A post shared by Michael Bennett (@mosesbread72) on

And transcend Bennett did. Bennett, who began his career with a brief stint with the Seahawks as an undrafted free agent in 2009 before establishing himself during four seasons in Tampa Bay, returned to Seattle as a free agent in 2013, signing a day after Cliff Avril. Those two helped turn an already good defense into a historically dominant unit that helped Seattle win its first Super Bowl. But while Bennett developed into being one of the league's most respected and feared pass-rushers during his time in Seattle—49ers tackle Joe Staley once described Bennett as "probably the top defensive end in the NFL" —he also spent that time living up to Bryant's "Renaissance man" nickname.  

Now, after five memorable seasons that included that Super Bowl XLVIII victory, 39 sacks and three trips to the Pro Bowl, Bennett is off to Philadelphia.

Johnson, 23, gives the Seahawks a speedy young receiver to add to the competition at a position group that could lose players in free agency. Undrafted out of Texas in 2016, Johnson spent most of his first season on Philadelphia's practice squad, then made the 53-man roster out of camp in 2017, appearing in 10 games with five catches for 45 yards.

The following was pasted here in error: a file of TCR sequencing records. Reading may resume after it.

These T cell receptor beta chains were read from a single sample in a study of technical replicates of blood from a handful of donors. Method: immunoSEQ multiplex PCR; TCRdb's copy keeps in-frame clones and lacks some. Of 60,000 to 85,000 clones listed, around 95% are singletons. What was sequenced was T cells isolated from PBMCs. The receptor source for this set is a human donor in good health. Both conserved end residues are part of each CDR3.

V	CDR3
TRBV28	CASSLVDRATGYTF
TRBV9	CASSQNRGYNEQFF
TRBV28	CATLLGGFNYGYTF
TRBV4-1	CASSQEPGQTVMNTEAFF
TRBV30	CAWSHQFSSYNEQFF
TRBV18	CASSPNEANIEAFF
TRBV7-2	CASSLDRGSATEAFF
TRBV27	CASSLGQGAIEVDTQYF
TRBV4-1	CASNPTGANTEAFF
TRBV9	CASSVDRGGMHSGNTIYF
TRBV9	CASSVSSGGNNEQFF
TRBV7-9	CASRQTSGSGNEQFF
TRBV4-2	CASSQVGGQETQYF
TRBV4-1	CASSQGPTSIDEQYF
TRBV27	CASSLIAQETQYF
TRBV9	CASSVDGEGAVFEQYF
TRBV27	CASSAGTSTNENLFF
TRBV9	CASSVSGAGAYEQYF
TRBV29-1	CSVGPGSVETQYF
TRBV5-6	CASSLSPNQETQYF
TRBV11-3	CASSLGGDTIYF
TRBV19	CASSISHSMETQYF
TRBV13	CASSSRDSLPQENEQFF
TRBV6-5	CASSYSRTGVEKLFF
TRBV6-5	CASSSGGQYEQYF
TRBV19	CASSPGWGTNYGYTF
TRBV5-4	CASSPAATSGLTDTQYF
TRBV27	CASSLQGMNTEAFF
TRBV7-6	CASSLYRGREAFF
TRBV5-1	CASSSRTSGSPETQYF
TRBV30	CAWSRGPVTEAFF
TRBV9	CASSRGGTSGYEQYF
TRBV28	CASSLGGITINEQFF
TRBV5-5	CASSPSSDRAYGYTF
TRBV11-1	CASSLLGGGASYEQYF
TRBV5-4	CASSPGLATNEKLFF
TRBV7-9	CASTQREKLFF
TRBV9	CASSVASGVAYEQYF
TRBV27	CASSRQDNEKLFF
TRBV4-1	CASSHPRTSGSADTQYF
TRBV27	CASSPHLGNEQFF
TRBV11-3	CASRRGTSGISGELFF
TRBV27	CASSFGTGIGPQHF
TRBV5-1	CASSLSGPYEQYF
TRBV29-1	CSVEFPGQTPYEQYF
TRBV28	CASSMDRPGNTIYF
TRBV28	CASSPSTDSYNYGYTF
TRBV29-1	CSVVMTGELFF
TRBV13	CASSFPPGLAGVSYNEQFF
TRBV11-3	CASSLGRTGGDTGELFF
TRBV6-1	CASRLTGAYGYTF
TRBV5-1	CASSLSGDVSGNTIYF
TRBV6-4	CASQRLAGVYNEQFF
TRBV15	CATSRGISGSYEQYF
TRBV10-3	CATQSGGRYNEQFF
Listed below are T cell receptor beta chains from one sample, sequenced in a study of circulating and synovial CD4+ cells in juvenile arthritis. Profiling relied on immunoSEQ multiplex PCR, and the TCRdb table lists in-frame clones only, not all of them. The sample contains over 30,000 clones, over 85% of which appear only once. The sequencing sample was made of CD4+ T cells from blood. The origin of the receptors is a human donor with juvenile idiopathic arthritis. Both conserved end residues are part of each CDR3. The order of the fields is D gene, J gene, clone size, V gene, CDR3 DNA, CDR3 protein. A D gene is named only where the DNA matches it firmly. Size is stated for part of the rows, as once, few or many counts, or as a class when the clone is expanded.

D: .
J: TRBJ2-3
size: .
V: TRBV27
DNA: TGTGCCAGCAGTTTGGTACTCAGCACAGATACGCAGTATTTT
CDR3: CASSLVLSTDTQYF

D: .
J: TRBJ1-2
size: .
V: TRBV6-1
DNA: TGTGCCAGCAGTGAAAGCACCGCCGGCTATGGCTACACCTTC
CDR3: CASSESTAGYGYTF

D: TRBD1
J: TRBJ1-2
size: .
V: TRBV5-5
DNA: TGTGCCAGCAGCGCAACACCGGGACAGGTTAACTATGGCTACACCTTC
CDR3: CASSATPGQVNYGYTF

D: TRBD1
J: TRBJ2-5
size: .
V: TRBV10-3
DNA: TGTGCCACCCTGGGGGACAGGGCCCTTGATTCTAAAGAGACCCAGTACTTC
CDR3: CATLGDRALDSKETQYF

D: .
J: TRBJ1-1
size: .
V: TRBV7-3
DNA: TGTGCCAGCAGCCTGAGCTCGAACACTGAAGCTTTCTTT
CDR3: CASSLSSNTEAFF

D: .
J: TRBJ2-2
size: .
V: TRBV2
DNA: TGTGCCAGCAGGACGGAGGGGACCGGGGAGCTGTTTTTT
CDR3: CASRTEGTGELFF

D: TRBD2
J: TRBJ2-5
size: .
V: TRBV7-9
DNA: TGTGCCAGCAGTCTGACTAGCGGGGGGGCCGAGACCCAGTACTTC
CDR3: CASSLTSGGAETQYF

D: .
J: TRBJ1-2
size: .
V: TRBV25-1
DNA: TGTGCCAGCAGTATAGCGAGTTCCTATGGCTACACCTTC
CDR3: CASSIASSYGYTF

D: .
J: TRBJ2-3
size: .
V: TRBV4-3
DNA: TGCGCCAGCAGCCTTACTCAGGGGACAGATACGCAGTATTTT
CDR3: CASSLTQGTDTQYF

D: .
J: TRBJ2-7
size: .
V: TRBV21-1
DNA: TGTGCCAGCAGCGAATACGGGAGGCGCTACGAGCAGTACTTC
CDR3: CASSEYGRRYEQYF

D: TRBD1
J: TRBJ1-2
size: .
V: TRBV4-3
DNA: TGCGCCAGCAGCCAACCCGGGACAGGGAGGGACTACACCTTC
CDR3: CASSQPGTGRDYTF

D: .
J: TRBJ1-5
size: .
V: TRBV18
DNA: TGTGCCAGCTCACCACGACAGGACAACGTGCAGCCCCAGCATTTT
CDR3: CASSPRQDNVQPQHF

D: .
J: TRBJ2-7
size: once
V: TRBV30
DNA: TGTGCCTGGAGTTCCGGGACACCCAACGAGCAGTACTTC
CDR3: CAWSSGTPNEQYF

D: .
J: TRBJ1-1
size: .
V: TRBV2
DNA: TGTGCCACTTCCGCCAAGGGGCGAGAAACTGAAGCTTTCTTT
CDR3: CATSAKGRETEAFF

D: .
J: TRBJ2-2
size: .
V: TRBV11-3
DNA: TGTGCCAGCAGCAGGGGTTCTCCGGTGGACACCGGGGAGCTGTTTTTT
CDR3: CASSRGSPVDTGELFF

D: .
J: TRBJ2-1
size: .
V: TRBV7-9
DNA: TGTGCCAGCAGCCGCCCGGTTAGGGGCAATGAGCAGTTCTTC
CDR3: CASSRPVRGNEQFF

Bennett's tenure in Seattle will be remembered not just for big plays on defense, but also for indelible moments like his impromptu bike ride around CenturyLink Field on a commandeered Seattle Police officer's bike following an improbable NFC championship game victory over the Packers, and for his numerous zingers in press conferences, and most notably, for his considerable work in the community. The Seahawks' 2017 Walter Payton NFL Man of the Year Award nominee, Bennett has used his platform to help people around the world, from Hawaii to South Dakota to Haiti to Africa to here in the Pacific Northwest. Bennett has also found the time to help write and publish a children's book with his wife, Pele, and their three daughters, and he has another book, "Things That Make White People Uncomfortable" coming out next month. 

"I think I've lived the Nina Simone song Don't Let Me Be Misunderstood,'" Bennett said last summer.  "… I'm just a different type of person. Big Red always called me the Renaissance man because I'm always into different things—music, what I read, how I'm always trying to evolve as a person. I never stay the same, and I think sometimes that gets misunderstood with me."

Bennett's evolution as a person will now continue in Philadelphia, but he'll always be an important part of the most successful era in team history.

"Michael was a foundational block of our success," the Seahawks said in a statement. "We appreciate the energy and passion with which he played and the leadership he brought on game day. We will always be grateful for his fun-loving spirit that endeared him to 12s, and for his commitment to our community."

Take a look back at some of the best photos of defensive end Michael Bennett during his five NFL seasons with the Seattle Seahawks.